TEHRAN, Oct. 8 (MNA) -- Afghans vote today in Afghanistan’s first presidential election with feelings of hope and anxiety.

This election will help Afghanistan open a new chapter in its regional and international relations after almost three decades of war and instability.


Over 10 million eligible voters will be able to cast their ballots for any of the 18 presidential candidates.


There are two factors which will have a great influence on the Afghan election, which is being held under the supervision of the International Security Assistance Force (ISAF).


The first factor is the participation of prominent candidates. These include current Afghan head of state Hamed Karzai, Afghanistan’s first woman presidential candidate Masoodeh Jalal, political figure Is’haq Gilani, former education minister Yunis Qanooni, head of the first Loya Jirga Ghasem Yar, and Abdul Rashid Dostam and Mohammad Mohaghegh, two prominent anti-Soviet Mujaheddin fighters.


Yet, undoubtedly, Karzai has the best chance of victory in view of his vast national and international support.


The Islamic Unity Party, which is allied with former Afghan king Mohammad Zaher Shah, the Jamiat-e-Islami (Islamic Society) led by former Afghan president Burhanuddin Rabani, the pro-Western technocrats, the liberals, and the vast majority of the Pashtun ethnic group have all announced their support for Karzai.


The other factor that will have a direct influence on the elections is the people’s allegiance to their ethnic groups and local leaders.


Most members of the Pashtun ethnic group, which makes up 38 percent of the population, will certainly support the United States’ preferred candidate, Karzai, due to their strong sense of ethnic allegiance, so the Pashtun vote will surely have a great influence on the outcome of the election.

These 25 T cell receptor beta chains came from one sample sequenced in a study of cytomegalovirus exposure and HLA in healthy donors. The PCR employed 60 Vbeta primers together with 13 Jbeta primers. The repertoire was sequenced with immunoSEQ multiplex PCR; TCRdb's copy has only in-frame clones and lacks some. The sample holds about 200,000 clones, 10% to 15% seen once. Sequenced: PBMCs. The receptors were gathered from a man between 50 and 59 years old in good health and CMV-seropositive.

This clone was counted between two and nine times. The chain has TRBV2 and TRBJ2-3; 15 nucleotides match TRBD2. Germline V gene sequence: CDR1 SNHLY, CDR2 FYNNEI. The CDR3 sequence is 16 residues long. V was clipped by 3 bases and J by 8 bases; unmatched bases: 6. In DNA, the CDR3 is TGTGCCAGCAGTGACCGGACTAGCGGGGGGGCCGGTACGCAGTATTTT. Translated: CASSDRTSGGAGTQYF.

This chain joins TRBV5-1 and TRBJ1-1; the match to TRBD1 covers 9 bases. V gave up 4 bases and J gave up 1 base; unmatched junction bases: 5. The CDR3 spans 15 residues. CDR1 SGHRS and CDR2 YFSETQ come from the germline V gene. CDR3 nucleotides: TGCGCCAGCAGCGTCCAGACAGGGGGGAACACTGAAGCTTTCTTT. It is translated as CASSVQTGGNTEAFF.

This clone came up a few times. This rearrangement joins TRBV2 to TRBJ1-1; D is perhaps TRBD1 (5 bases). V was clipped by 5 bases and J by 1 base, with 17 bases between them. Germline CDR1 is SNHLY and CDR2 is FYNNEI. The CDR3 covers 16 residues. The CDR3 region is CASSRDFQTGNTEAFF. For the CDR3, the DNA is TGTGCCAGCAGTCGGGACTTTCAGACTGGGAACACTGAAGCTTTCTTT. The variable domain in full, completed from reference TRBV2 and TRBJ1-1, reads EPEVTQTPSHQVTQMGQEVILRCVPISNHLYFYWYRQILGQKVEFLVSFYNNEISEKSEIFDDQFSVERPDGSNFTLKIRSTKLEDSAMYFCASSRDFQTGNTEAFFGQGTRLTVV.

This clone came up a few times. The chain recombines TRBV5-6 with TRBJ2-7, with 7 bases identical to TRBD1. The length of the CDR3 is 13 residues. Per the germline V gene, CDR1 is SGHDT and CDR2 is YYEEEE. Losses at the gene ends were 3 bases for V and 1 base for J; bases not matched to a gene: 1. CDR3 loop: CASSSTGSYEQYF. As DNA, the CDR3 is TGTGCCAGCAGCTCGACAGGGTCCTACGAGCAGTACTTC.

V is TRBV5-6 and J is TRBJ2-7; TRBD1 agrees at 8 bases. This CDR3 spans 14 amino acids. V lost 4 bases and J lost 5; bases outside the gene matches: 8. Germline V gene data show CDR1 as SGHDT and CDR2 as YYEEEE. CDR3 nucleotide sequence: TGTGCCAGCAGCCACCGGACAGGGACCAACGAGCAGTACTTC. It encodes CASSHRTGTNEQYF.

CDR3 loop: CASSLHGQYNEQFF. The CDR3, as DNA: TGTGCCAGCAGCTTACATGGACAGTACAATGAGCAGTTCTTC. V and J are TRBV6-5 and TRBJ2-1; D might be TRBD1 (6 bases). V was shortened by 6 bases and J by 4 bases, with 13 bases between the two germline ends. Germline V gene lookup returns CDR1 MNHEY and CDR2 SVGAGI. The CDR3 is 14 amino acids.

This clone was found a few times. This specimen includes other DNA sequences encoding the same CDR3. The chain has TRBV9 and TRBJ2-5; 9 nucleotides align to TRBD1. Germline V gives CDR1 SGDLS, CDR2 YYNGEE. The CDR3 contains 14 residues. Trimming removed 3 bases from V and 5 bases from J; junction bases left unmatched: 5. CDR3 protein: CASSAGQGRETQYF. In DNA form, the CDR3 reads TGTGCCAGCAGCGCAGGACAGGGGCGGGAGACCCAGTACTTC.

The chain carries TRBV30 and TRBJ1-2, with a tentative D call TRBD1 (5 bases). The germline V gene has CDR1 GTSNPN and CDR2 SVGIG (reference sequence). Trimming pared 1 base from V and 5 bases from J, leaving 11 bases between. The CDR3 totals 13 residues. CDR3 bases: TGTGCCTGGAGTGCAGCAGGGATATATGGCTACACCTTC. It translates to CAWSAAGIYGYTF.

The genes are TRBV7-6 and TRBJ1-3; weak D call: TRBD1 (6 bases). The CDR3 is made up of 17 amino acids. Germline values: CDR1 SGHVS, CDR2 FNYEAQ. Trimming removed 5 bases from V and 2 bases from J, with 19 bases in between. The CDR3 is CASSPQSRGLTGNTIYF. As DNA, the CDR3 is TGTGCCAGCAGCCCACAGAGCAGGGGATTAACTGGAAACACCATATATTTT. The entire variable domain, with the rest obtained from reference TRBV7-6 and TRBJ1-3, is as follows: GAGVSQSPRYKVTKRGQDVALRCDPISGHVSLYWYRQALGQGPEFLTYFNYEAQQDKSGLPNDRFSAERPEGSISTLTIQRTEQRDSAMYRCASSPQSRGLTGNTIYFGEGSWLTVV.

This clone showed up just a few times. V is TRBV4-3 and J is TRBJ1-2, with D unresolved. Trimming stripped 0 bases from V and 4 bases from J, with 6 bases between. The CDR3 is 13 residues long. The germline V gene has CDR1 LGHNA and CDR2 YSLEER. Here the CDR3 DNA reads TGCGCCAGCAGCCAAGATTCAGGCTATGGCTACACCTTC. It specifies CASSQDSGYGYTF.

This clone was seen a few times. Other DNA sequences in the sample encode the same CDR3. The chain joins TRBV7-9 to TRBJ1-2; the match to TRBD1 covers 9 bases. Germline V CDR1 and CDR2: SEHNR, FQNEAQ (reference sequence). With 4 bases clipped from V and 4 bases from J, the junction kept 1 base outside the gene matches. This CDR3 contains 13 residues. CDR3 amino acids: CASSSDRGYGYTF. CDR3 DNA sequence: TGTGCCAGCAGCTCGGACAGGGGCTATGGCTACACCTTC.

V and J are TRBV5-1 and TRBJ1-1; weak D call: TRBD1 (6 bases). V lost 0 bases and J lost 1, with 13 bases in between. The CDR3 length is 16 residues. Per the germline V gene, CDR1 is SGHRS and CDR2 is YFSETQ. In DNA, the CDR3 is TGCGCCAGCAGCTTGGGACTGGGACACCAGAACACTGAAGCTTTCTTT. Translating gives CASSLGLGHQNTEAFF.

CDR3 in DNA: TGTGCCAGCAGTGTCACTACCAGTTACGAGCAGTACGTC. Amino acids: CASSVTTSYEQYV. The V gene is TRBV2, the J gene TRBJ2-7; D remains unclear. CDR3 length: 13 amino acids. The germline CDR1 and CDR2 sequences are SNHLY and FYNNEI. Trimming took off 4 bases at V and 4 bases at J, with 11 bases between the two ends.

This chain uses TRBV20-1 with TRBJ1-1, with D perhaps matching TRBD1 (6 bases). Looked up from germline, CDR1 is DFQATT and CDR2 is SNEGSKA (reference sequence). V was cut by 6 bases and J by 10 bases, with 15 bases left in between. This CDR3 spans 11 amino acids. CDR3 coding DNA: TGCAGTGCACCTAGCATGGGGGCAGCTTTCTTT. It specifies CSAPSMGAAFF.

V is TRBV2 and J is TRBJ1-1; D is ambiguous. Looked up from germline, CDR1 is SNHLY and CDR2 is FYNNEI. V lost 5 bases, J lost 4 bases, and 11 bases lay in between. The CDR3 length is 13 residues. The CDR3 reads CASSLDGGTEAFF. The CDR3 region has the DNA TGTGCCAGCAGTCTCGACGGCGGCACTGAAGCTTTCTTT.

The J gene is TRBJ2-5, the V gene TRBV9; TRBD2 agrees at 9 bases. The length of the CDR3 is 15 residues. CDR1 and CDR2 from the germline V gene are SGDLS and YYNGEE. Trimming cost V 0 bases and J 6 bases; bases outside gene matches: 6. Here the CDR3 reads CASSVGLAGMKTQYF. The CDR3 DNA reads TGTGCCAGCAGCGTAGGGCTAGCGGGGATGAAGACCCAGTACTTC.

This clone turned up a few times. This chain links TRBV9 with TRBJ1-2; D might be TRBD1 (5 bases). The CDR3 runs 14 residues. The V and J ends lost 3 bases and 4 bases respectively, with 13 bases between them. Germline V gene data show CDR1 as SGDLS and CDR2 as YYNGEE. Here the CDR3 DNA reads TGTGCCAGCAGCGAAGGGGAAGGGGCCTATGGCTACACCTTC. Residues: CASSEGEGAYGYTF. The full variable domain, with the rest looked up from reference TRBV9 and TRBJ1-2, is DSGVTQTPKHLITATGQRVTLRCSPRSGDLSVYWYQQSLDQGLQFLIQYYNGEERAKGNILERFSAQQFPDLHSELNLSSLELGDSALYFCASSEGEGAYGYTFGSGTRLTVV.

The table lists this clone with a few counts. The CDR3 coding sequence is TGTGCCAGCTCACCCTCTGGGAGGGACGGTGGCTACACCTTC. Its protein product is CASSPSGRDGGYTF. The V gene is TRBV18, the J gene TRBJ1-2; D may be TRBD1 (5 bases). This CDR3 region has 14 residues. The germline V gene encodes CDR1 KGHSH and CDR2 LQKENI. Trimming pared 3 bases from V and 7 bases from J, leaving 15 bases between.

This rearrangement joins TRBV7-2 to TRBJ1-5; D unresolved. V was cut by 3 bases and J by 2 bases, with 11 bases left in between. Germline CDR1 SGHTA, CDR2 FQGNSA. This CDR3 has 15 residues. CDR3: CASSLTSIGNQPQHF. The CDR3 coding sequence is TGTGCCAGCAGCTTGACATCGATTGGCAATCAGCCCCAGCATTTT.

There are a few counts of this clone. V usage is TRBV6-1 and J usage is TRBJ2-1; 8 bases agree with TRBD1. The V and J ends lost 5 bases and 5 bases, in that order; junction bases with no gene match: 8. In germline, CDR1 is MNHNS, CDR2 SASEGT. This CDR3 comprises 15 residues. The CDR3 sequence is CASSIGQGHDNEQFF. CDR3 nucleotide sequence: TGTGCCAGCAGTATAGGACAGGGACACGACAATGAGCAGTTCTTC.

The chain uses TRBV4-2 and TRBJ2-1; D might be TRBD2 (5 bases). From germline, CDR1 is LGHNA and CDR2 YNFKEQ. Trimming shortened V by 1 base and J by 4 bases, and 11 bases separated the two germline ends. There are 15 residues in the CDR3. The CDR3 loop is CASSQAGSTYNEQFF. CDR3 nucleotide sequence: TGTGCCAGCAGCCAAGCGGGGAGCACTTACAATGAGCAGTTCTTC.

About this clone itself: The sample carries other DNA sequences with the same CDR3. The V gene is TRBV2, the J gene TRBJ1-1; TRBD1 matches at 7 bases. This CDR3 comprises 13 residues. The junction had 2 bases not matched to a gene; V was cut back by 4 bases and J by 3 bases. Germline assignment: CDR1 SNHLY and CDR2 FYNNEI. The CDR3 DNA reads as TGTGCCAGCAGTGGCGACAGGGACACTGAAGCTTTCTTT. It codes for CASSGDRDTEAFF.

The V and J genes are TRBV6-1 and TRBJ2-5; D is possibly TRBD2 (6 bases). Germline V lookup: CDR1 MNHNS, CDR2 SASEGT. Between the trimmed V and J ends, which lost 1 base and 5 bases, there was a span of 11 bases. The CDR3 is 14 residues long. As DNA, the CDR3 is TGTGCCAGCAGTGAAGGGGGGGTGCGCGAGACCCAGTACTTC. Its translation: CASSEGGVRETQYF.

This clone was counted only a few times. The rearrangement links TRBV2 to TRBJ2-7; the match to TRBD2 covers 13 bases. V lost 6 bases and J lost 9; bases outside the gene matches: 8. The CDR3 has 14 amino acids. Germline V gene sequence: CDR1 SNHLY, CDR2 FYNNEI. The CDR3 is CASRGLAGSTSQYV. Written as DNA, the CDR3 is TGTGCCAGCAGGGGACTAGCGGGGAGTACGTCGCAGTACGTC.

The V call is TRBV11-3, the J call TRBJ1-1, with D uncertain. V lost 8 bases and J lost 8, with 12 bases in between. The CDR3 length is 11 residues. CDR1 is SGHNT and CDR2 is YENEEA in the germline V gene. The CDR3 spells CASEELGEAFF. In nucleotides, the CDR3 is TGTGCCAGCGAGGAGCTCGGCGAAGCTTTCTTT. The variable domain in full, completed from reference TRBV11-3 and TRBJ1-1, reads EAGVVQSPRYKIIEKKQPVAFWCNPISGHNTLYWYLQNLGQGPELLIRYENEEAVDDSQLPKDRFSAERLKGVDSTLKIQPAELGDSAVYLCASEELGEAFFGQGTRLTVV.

Yunis Qanooni, who is a member of Afghanistan’s second largest ethnic group, the Tajiks, which form 32 percent of the population, is Karzai’s main rival in the Afghan presidential election.


Abdul Rashid Dostam of the Uzbek ethnic group is the third most popular candidate.


The Hazara, a Shia ethnic group, despite its smaller size, could also influence the presidential election and acquire an important political role, notwithstanding the prevailing opposition toward them.


However, the most important issues in the current election, regardless of who wins, are the country’s political future and the need to adopt political approaches that would help resolve the problems Afghanistan has faced for almost three decades.  


Although the Taliban groups led by Mulla Omar and the Hezb-e-Islami (Islamic Party) headed by Gulbuddin Hekmatyar have been prohibited from participating in the election, they have threatened the lives of potential voters.


Therefore, a vast turnout could guarantee the country’s political future.


Hopefully, today’s election will lead the country into a new era and help Afghanistan return to the regional community and rejoin the comity of nations.






News Code 8331

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